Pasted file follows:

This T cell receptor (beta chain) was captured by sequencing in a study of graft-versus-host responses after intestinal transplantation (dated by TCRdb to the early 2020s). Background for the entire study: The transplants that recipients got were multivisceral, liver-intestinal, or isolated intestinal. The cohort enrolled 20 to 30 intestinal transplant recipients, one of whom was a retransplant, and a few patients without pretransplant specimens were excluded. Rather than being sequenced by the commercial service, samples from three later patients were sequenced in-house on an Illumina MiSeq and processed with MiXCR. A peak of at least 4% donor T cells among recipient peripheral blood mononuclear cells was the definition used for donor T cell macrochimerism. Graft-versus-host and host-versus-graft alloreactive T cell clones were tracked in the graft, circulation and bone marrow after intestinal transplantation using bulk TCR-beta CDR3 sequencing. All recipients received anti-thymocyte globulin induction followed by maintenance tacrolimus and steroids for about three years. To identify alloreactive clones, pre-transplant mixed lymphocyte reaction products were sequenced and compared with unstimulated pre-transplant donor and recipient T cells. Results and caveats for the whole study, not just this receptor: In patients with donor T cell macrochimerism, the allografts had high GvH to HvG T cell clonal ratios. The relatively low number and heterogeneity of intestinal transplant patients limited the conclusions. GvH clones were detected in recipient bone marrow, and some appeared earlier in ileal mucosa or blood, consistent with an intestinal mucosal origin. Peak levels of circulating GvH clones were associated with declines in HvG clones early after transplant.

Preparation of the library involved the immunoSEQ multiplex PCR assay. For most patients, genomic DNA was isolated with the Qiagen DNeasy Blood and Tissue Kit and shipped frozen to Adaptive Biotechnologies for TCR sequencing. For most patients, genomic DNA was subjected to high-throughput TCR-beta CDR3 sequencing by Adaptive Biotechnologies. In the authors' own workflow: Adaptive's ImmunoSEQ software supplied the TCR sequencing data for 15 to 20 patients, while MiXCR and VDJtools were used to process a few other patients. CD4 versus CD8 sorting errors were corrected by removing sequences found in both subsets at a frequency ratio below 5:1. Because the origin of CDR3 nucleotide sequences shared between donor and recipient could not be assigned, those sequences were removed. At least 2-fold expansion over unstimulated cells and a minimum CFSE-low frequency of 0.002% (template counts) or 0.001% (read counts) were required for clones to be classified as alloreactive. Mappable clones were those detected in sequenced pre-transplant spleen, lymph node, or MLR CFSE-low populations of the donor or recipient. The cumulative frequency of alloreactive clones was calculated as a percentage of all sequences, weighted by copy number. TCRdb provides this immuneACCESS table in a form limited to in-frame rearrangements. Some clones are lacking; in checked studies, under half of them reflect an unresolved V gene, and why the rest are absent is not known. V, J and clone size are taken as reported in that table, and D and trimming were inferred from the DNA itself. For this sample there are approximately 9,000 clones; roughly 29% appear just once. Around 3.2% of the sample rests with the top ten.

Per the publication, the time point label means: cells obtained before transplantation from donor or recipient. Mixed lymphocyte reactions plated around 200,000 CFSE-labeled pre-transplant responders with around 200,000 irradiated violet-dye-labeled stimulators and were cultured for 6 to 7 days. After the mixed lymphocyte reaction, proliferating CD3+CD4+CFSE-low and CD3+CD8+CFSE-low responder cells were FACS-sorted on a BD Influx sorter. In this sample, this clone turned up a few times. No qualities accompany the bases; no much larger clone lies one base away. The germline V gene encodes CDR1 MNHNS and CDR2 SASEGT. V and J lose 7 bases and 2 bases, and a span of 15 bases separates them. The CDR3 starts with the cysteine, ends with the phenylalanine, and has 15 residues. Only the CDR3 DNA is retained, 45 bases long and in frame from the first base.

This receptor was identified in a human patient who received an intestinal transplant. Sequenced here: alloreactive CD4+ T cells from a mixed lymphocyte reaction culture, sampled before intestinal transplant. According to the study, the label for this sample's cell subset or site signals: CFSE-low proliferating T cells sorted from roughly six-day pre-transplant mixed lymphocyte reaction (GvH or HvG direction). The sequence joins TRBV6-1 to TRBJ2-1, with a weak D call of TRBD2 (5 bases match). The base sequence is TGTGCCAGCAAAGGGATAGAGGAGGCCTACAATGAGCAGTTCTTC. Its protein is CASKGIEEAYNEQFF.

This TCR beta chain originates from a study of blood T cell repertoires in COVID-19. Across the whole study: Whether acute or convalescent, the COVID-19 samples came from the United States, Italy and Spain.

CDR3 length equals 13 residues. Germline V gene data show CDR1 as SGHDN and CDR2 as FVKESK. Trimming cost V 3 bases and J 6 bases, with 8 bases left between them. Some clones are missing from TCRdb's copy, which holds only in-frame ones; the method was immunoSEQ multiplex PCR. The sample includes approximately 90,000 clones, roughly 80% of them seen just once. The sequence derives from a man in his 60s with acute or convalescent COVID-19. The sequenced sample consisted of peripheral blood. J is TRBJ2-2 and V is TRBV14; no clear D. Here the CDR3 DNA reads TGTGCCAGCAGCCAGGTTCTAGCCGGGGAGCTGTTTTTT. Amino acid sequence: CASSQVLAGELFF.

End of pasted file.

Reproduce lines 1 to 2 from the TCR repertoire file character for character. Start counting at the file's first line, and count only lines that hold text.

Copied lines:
This T cell receptor (beta chain) was captured by sequencing in a study of graft-versus-host responses after intestinal transplantation (dated by TCRdb to the early 2020s). Background for the entire study: The transplants that recipients got were multivisceral, liver-intestinal, or isolated intestinal. The cohort enrolled 20 to 30 intestinal transplant recipients, one of whom was a retransplant, and a few patients without pretransplant specimens were excluded. Rather than being sequenced by the commercial service, samples from three later patients were sequenced in-house on an Illumina MiSeq and processed with MiXCR. A peak of at least 4% donor T cells among recipient peripheral blood mononuclear cells was the definition used for donor T cell macrochimerism. Graft-versus-host and host-versus-graft alloreactive T cell clones were tracked in the graft, circulation and bone marrow after intestinal transplantation using bulk TCR-beta CDR3 sequencing. All recipients received anti-thymocyte globulin induction followed by maintenance tacrolimus and steroids for about three years. To identify alloreactive clones, pre-transplant mixed lymphocyte reaction products were sequenced and compared with unstimulated pre-transplant donor and recipient T cells. Results and caveats for the whole study, not just this receptor: In patients with donor T cell macrochimerism, the allografts had high GvH to HvG T cell clonal ratios. The relatively low number and heterogeneity of intestinal transplant patients limited the conclusions. GvH clones were detected in recipient bone marrow, and some appeared earlier in ileal mucosa or blood, consistent with an intestinal mucosal origin. Peak levels of circulating GvH clones were associated with declines in HvG clones early after transplant.

Preparation of the library involved the immunoSEQ multiplex PCR assay. For most patients, genomic DNA was isolated with the Qiagen DNeasy Blood and Tissue Kit and shipped frozen to Adaptive Biotechnologies for TCR sequencing. For most patients, genomic DNA was subjected to high-throughput TCR-beta CDR3 sequencing by Adaptive Biotechnologies. In the authors' own workflow: Adaptive's ImmunoSEQ software supplied the TCR sequencing data for 15 to 20 patients, while MiXCR and VDJtools were used to process a few other patients. CD4 versus CD8 sorting errors were corrected by removing sequences found in both subsets at a frequency ratio below 5:1. Because the origin of CDR3 nucleotide sequences shared between donor and recipient could not be assigned, those sequences were removed. At least 2-fold expansion over unstimulated cells and a minimum CFSE-low frequency of 0.002% (template counts) or 0.001% (read counts) were required for clones to be classified as alloreactive. Mappable clones were those detected in sequenced pre-transplant spleen, lymph node, or MLR CFSE-low populations of the donor or recipient. The cumulative frequency of alloreactive clones was calculated as a percentage of all sequences, weighted by copy number. TCRdb provides this immuneACCESS table in a form limited to in-frame rearrangements. Some clones are lacking; in checked studies, under half of them reflect an unresolved V gene, and why the rest are absent is not known. V, J and clone size are taken as reported in that table, and D and trimming were inferred from the DNA itself. For this sample there are approximately 9,000 clones; roughly 29% appear just once. Around 3.2% of the sample rests with the top ten.